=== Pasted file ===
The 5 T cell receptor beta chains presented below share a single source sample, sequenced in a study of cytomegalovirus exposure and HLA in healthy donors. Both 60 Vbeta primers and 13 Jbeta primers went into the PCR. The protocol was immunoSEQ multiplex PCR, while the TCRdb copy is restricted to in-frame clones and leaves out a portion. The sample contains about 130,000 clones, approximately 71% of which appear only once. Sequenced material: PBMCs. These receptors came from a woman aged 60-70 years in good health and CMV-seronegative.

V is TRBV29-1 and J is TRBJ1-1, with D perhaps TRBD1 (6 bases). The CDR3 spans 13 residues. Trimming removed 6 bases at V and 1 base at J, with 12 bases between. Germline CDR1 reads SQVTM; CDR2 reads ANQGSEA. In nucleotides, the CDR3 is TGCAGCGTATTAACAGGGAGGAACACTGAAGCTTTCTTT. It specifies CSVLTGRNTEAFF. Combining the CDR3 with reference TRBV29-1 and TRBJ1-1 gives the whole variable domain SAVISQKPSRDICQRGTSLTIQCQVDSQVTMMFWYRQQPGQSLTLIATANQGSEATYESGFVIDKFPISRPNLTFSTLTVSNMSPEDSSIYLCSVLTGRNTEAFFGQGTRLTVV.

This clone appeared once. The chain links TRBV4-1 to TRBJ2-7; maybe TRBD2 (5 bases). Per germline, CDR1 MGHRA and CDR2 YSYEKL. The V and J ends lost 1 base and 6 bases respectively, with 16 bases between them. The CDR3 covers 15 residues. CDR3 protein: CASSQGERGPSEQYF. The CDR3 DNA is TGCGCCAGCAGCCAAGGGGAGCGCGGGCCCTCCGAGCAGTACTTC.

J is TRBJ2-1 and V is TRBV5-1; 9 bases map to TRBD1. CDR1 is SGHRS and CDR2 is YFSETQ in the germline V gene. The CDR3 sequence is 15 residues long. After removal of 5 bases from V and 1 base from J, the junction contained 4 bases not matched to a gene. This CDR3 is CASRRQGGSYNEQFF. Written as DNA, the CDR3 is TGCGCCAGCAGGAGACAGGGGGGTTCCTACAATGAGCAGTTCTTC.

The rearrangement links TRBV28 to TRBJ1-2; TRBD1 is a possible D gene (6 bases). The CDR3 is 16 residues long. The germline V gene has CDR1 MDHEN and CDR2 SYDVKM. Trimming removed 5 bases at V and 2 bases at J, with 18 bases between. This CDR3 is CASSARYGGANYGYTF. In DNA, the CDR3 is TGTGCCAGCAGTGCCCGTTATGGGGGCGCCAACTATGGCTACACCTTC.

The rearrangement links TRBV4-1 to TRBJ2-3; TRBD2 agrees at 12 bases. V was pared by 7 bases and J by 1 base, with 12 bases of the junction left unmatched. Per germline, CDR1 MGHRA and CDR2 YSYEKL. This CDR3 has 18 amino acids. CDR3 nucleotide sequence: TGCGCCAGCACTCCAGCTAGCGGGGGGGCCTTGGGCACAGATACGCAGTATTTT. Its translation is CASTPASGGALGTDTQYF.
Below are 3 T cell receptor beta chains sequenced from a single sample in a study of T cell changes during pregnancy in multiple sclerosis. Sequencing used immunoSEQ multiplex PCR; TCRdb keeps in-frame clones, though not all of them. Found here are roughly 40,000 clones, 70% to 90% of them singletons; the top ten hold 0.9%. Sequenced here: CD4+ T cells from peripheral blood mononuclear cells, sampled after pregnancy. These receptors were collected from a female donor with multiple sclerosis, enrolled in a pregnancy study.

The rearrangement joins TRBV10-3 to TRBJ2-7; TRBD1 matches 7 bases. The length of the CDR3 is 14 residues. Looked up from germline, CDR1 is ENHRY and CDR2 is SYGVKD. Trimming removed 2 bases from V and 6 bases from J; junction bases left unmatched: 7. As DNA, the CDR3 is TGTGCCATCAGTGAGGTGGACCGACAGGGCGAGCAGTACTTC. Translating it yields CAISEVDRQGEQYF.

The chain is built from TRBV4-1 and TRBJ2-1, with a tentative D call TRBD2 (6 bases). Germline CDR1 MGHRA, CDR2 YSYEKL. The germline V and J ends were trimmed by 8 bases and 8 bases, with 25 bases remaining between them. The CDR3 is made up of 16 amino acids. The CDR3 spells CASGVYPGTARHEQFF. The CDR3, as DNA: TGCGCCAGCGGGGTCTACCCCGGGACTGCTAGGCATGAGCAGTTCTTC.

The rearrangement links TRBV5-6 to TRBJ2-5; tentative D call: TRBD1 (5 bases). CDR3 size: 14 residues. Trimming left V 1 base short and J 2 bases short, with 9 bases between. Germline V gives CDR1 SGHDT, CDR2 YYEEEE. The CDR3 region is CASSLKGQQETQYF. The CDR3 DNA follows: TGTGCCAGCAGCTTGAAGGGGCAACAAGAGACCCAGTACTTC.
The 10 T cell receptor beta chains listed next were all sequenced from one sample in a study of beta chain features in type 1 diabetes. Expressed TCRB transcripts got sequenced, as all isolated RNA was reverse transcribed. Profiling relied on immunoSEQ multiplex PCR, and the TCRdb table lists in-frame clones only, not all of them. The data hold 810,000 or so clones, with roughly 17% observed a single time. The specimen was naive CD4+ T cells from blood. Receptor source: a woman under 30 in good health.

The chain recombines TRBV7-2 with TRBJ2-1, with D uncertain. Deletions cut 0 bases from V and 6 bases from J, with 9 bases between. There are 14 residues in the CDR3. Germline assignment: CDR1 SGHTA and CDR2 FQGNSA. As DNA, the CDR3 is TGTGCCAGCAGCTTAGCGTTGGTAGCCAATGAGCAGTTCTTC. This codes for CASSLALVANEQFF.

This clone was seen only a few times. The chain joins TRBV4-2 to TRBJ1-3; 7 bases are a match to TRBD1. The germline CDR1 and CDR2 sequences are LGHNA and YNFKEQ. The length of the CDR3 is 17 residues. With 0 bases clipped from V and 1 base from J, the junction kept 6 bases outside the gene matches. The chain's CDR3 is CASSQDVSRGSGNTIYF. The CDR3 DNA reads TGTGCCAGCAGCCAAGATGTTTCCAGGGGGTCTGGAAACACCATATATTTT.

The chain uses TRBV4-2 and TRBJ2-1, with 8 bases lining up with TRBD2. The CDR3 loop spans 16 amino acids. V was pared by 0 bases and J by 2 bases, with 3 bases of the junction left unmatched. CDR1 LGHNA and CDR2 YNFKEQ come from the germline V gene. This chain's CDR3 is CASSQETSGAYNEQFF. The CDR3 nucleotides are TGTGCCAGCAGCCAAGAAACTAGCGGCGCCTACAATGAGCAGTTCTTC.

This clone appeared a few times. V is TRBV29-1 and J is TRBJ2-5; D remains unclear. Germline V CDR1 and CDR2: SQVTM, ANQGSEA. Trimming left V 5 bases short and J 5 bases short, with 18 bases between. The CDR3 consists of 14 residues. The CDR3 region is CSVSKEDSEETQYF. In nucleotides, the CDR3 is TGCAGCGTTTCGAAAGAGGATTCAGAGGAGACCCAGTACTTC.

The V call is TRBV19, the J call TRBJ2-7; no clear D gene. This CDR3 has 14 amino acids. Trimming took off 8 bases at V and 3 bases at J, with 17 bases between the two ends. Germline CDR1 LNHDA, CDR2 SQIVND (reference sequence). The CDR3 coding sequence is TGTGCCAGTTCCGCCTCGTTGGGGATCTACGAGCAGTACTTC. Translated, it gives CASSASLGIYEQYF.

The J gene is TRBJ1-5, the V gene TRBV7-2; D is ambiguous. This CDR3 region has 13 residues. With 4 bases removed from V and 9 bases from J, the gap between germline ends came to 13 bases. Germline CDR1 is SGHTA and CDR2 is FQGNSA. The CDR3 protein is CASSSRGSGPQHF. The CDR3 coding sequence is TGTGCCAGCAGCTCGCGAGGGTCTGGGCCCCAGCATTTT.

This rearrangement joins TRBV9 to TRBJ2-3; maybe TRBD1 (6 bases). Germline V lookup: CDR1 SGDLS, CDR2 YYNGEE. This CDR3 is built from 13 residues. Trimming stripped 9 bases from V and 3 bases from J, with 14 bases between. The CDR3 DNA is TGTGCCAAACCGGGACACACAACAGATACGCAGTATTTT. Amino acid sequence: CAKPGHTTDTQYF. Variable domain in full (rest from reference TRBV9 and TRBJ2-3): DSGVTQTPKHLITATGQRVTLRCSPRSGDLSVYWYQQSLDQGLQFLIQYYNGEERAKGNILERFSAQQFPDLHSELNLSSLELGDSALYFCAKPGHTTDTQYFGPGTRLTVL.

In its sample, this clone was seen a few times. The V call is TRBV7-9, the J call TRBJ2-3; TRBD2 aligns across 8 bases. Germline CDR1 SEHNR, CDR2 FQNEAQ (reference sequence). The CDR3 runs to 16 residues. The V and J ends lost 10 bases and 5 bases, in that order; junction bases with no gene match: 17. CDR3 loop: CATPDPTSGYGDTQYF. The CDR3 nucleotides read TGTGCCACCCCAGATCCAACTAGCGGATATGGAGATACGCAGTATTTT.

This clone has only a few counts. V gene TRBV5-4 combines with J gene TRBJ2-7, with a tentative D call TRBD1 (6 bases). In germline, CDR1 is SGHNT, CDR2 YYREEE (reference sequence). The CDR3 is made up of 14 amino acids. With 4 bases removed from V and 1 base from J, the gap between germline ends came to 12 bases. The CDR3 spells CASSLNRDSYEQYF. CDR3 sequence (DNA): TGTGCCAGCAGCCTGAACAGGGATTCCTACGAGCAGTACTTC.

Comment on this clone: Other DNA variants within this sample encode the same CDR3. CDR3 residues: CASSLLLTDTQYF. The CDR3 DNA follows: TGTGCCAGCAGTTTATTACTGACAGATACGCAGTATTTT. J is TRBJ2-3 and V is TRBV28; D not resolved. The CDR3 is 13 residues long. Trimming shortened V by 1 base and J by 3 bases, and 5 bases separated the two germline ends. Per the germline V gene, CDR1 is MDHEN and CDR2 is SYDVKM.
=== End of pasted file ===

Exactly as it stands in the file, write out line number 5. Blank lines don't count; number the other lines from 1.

The rearrangement links TRBV28 to TRBJ1-2; TRBD1 is a possible D gene (6 bases). The CDR3 is 16 residues long. The germline V gene has CDR1 MDHEN and CDR2 SYDVKM. Trimming removed 5 bases at V and 2 bases at J, with 18 bases between. This CDR3 is CASSARYGGANYGYTF. In DNA, the CDR3 is TGTGCCAGCAGTGCCCGTTATGGGGGCGCCAACTATGGCTACACCTTC.